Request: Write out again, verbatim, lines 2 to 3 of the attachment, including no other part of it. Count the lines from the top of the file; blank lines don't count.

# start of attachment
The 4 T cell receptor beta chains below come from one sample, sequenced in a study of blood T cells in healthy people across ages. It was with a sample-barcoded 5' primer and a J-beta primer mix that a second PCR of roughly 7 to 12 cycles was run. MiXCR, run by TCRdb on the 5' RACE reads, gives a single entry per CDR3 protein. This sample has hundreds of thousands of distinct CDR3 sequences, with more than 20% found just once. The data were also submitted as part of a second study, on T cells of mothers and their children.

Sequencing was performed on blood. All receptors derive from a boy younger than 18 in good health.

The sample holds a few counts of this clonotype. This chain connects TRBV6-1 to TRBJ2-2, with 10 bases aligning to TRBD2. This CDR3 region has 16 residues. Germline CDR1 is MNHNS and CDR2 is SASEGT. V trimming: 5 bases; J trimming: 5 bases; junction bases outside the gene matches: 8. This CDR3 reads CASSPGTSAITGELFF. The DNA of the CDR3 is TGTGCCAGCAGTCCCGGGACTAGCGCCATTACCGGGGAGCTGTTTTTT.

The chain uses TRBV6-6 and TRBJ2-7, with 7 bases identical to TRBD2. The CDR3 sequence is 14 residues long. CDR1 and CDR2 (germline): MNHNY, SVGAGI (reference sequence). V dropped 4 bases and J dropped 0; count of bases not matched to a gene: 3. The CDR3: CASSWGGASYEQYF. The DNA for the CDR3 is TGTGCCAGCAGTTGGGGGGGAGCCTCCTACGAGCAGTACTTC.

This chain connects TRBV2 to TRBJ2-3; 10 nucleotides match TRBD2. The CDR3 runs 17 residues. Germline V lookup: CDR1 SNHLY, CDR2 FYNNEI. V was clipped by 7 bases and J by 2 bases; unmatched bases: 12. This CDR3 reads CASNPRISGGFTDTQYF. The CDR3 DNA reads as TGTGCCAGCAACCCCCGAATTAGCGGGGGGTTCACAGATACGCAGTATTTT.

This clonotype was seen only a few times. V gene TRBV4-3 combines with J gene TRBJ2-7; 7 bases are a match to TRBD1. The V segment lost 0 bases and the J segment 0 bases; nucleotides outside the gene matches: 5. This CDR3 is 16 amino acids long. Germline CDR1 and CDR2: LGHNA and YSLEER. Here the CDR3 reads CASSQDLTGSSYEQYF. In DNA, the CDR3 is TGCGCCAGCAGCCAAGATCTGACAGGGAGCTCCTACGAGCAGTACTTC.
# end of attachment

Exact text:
Sequencing was performed on blood. All receptors derive from a boy younger than 18 in good health.

The sample holds a few counts of this clonotype. This chain connects TRBV6-1 to TRBJ2-2, with 10 bases aligning to TRBD2. This CDR3 region has 16 residues. Germline CDR1 is MNHNS and CDR2 is SASEGT. V trimming: 5 bases; J trimming: 5 bases; junction bases outside the gene matches: 8. This CDR3 reads CASSPGTSAITGELFF. The DNA of the CDR3 is TGTGCCAGCAGTCCCGGGACTAGCGCCATTACCGGGGAGCTGTTTTTT.